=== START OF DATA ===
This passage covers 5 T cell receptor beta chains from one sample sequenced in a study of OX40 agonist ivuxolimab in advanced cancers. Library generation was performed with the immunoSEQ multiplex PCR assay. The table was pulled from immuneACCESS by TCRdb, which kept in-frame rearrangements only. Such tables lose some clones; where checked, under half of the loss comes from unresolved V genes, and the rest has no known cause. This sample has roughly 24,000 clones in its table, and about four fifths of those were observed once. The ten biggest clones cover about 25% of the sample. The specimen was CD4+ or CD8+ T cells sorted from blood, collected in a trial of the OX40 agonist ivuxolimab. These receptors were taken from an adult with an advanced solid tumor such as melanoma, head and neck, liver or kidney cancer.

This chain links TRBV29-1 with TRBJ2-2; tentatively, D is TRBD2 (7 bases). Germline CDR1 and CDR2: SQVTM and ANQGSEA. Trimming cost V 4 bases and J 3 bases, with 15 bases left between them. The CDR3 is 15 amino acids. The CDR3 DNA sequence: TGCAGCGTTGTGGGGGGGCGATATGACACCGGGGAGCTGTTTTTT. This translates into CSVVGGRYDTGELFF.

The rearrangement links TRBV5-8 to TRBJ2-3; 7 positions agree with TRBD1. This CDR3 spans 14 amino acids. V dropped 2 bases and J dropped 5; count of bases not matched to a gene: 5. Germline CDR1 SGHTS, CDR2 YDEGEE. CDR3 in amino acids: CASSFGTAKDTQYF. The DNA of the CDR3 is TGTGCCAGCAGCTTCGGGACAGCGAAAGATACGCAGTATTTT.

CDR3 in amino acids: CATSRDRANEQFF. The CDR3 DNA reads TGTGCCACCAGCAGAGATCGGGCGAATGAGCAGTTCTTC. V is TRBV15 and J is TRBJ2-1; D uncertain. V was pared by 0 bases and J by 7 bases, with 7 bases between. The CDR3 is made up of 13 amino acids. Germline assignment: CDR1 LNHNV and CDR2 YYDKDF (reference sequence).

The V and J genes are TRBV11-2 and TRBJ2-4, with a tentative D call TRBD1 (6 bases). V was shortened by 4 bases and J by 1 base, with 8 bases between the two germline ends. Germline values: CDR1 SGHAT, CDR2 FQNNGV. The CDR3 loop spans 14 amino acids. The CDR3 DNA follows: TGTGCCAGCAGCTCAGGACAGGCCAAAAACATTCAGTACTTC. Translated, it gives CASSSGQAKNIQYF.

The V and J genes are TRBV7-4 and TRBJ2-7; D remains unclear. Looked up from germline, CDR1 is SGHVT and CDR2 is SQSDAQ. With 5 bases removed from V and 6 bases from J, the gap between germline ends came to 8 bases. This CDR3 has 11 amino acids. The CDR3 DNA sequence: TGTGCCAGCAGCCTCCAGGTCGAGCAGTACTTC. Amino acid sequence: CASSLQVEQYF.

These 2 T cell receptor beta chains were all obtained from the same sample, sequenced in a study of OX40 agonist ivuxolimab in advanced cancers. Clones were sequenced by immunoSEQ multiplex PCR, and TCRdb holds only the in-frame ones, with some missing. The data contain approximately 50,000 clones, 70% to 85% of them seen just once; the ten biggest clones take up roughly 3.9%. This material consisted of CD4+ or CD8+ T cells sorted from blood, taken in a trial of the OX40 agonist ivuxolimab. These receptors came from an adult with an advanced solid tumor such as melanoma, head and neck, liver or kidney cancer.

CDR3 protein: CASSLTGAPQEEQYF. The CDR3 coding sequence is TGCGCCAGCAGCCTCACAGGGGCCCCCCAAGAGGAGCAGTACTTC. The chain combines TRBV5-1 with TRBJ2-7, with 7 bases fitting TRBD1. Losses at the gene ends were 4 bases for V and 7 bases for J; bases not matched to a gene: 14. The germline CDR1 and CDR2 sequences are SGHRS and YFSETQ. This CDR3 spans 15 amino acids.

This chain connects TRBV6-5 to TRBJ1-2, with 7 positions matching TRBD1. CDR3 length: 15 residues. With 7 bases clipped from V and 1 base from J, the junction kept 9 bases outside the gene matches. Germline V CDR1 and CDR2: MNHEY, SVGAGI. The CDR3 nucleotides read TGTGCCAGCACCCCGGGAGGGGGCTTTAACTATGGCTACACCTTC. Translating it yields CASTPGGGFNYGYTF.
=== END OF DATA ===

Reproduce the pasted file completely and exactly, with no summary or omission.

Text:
This passage covers 5 T cell receptor beta chains from one sample sequenced in a study of OX40 agonist ivuxolimab in advanced cancers. Library generation was performed with the immunoSEQ multiplex PCR assay. The table was pulled from immuneACCESS by TCRdb, which kept in-frame rearrangements only. Such tables lose some clones; where checked, under half of the loss comes from unresolved V genes, and the rest has no known cause. This sample has roughly 24,000 clones in its table, and about four fifths of those were observed once. The ten biggest clones cover about 25% of the sample. The specimen was CD4+ or CD8+ T cells sorted from blood, collected in a trial of the OX40 agonist ivuxolimab. These receptors were taken from an adult with an advanced solid tumor such as melanoma, head and neck, liver or kidney cancer.

This chain links TRBV29-1 with TRBJ2-2; tentatively, D is TRBD2 (7 bases). Germline CDR1 and CDR2: SQVTM and ANQGSEA. Trimming cost V 4 bases and J 3 bases, with 15 bases left between them. The CDR3 is 15 amino acids. The CDR3 DNA sequence: TGCAGCGTTGTGGGGGGGCGATATGACACCGGGGAGCTGTTTTTT. This translates into CSVVGGRYDTGELFF.

The rearrangement links TRBV5-8 to TRBJ2-3; 7 positions agree with TRBD1. This CDR3 spans 14 amino acids. V dropped 2 bases and J dropped 5; count of bases not matched to a gene: 5. Germline CDR1 SGHTS, CDR2 YDEGEE. CDR3 in amino acids: CASSFGTAKDTQYF. The DNA of the CDR3 is TGTGCCAGCAGCTTCGGGACAGCGAAAGATACGCAGTATTTT.

CDR3 in amino acids: CATSRDRANEQFF. The CDR3 DNA reads TGTGCCACCAGCAGAGATCGGGCGAATGAGCAGTTCTTC. V is TRBV15 and J is TRBJ2-1; D uncertain. V was pared by 0 bases and J by 7 bases, with 7 bases between. The CDR3 is made up of 13 amino acids. Germline assignment: CDR1 LNHNV and CDR2 YYDKDF (reference sequence).

The V and J genes are TRBV11-2 and TRBJ2-4, with a tentative D call TRBD1 (6 bases). V was shortened by 4 bases and J by 1 base, with 8 bases between the two germline ends. Germline values: CDR1 SGHAT, CDR2 FQNNGV. The CDR3 loop spans 14 amino acids. The CDR3 DNA follows: TGTGCCAGCAGCTCAGGACAGGCCAAAAACATTCAGTACTTC. Translated, it gives CASSSGQAKNIQYF.

The V and J genes are TRBV7-4 and TRBJ2-7; D remains unclear. Looked up from germline, CDR1 is SGHVT and CDR2 is SQSDAQ. With 5 bases removed from V and 6 bases from J, the gap between germline ends came to 8 bases. This CDR3 has 11 amino acids. The CDR3 DNA sequence: TGTGCCAGCAGCCTCCAGGTCGAGCAGTACTTC. Amino acid sequence: CASSLQVEQYF.

These 2 T cell receptor beta chains were all obtained from the same sample, sequenced in a study of OX40 agonist ivuxolimab in advanced cancers. Clones were sequenced by immunoSEQ multiplex PCR, and TCRdb holds only the in-frame ones, with some missing. The data contain approximately 50,000 clones, 70% to 85% of them seen just once; the ten biggest clones take up roughly 3.9%. This material consisted of CD4+ or CD8+ T cells sorted from blood, taken in a trial of the OX40 agonist ivuxolimab. These receptors came from an adult with an advanced solid tumor such as melanoma, head and neck, liver or kidney cancer.

CDR3 protein: CASSLTGAPQEEQYF. The CDR3 coding sequence is TGCGCCAGCAGCCTCACAGGGGCCCCCCAAGAGGAGCAGTACTTC. The chain combines TRBV5-1 with TRBJ2-7, with 7 bases fitting TRBD1. Losses at the gene ends were 4 bases for V and 7 bases for J; bases not matched to a gene: 14. The germline CDR1 and CDR2 sequences are SGHRS and YFSETQ. This CDR3 spans 15 amino acids.

This chain connects TRBV6-5 to TRBJ1-2, with 7 positions matching TRBD1. CDR3 length: 15 residues. With 7 bases clipped from V and 1 base from J, the junction kept 9 bases outside the gene matches. Germline V CDR1 and CDR2: MNHEY, SVGAGI. The CDR3 nucleotides read TGTGCCAGCACCCCGGGAGGGGGCTTTAACTATGGCTACACCTTC. Translating it yields CASTPGGGFNYGYTF.